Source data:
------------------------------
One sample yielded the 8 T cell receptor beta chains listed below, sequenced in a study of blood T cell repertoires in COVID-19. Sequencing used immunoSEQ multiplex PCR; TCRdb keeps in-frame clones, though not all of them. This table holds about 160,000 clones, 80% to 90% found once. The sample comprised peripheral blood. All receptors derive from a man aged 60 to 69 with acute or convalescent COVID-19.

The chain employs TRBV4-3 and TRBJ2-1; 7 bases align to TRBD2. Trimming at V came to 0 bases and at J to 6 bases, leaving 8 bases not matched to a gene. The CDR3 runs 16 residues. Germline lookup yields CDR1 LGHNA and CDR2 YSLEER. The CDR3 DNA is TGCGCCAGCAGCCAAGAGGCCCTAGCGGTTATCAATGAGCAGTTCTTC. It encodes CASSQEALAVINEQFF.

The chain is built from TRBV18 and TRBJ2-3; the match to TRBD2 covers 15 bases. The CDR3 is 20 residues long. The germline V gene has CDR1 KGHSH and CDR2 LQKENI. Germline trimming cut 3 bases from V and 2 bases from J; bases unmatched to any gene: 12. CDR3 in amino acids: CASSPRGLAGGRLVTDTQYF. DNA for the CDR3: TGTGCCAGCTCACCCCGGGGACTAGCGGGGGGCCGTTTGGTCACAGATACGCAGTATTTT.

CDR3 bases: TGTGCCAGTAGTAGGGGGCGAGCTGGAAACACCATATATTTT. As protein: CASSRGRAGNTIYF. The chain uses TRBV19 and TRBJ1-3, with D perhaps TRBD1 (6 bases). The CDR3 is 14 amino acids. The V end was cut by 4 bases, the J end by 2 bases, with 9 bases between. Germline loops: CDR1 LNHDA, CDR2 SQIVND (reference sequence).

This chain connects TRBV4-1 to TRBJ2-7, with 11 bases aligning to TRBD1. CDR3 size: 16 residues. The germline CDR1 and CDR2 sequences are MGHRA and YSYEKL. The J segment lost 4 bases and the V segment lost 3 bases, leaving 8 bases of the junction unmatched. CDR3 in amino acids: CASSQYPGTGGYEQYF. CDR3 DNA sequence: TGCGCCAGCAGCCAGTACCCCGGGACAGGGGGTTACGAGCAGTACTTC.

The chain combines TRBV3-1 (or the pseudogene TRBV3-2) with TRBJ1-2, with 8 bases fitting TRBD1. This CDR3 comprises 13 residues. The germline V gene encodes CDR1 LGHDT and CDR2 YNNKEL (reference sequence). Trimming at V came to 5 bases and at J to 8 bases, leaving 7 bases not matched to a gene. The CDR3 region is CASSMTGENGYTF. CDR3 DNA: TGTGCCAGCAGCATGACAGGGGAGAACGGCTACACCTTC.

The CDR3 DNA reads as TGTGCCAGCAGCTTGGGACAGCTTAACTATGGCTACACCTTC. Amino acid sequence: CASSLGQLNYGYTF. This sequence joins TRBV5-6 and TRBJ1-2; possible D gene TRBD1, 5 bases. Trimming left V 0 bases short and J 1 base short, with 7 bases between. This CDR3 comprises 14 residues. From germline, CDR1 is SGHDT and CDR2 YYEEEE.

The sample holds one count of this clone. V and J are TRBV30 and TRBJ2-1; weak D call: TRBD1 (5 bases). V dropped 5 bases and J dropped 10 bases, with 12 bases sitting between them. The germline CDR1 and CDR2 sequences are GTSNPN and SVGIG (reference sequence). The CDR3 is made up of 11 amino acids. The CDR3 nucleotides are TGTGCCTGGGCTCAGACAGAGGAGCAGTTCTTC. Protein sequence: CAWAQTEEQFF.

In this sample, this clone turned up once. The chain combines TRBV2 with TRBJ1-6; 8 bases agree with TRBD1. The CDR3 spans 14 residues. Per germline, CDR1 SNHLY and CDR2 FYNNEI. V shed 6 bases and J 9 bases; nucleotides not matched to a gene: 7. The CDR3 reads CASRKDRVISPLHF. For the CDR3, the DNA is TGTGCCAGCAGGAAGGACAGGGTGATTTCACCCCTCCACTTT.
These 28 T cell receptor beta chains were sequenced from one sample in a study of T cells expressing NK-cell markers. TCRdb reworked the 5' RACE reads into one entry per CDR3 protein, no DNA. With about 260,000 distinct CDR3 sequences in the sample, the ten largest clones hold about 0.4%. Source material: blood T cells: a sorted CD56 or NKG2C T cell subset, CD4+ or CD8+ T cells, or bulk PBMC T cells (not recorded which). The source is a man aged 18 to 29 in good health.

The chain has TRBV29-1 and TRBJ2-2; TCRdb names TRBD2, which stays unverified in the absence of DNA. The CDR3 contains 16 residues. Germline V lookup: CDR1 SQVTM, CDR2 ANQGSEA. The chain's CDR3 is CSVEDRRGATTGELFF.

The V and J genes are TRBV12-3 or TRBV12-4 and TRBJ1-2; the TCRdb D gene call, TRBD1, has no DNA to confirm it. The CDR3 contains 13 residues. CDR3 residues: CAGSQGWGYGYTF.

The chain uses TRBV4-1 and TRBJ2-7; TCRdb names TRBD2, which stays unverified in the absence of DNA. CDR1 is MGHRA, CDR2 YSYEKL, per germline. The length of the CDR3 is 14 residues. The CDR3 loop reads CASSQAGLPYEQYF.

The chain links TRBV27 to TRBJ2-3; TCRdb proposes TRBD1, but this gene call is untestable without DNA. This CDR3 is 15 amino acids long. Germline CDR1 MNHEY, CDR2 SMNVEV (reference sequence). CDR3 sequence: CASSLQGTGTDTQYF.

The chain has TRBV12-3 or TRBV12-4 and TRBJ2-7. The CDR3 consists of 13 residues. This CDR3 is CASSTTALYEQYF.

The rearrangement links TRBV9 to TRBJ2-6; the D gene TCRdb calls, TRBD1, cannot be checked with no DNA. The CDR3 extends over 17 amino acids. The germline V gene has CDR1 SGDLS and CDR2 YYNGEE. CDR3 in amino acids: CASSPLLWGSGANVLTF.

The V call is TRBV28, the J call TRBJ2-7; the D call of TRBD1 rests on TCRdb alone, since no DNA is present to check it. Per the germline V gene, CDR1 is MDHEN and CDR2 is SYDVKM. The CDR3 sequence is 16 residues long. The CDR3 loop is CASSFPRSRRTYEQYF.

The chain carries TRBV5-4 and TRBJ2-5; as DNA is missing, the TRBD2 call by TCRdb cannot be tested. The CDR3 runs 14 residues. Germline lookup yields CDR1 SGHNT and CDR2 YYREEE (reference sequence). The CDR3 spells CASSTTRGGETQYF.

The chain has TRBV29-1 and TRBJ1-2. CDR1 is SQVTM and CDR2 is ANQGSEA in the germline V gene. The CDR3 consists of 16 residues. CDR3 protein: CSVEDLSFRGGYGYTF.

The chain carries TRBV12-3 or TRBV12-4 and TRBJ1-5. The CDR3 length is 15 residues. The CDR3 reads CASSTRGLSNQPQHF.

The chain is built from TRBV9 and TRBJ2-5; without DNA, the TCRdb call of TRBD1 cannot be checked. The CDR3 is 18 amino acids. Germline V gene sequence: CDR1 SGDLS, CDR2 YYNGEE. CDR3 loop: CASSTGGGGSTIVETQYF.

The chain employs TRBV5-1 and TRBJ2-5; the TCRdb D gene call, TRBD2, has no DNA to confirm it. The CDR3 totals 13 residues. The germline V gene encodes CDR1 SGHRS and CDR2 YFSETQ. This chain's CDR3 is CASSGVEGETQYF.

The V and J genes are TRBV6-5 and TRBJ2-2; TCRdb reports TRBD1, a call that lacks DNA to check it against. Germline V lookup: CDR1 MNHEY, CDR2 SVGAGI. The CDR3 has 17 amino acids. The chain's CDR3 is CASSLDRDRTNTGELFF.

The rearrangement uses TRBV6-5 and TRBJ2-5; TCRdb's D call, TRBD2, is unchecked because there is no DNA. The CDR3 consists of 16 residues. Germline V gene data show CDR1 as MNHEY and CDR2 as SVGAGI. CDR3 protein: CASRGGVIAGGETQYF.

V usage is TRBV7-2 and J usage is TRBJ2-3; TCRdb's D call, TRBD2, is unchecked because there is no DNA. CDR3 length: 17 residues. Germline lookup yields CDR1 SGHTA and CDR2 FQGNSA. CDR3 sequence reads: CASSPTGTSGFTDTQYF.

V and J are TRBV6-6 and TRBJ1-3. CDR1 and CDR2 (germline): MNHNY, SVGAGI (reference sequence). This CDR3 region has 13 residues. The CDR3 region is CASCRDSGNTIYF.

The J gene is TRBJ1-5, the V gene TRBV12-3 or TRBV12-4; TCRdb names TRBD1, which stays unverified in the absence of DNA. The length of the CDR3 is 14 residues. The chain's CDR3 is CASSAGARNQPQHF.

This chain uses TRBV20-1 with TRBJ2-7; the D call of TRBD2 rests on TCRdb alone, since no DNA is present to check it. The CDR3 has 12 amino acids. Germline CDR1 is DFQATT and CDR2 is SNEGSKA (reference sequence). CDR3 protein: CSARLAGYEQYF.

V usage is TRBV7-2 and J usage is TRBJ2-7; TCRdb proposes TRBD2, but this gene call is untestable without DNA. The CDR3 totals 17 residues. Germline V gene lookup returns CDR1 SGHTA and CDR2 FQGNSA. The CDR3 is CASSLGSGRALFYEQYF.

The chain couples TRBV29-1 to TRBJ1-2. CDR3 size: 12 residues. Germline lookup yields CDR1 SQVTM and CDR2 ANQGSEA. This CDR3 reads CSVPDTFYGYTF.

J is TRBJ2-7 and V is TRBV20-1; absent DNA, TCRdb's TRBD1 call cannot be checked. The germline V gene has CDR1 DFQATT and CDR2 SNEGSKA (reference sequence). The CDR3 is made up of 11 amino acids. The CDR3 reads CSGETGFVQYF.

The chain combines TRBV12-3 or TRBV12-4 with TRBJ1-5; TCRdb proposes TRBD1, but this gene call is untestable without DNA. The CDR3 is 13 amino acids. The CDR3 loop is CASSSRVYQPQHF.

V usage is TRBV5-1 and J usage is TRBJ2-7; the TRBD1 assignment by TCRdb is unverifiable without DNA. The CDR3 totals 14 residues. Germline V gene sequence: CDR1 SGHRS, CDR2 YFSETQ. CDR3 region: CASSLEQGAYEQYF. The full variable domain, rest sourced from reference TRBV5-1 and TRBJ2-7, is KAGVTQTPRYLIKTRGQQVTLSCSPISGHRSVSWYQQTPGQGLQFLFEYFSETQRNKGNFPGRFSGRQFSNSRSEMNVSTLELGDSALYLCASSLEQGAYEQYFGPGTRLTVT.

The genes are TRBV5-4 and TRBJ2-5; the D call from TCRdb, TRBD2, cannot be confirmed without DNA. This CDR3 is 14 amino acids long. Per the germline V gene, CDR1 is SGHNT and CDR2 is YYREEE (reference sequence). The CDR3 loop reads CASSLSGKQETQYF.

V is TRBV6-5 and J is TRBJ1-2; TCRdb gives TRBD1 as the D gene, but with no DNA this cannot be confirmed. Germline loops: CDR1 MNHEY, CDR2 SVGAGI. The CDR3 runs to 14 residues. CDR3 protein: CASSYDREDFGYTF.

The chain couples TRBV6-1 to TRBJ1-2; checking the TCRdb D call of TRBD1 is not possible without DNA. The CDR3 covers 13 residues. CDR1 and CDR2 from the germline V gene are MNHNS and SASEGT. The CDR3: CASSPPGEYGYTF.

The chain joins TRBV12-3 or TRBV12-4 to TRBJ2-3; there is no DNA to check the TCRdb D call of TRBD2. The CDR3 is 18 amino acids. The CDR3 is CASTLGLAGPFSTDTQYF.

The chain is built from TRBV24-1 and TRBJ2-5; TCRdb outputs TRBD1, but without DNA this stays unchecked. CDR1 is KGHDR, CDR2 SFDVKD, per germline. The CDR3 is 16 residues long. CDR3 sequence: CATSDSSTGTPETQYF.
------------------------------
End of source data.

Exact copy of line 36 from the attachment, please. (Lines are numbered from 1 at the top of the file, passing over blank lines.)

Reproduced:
The chain couples TRBV6-1 to TRBJ1-2; checking the TCRdb D call of TRBD1 is not possible without DNA. The CDR3 covers 13 residues. CDR1 and CDR2 from the germline V gene are MNHNS and SASEGT. The CDR3: CASSPPGEYGYTF.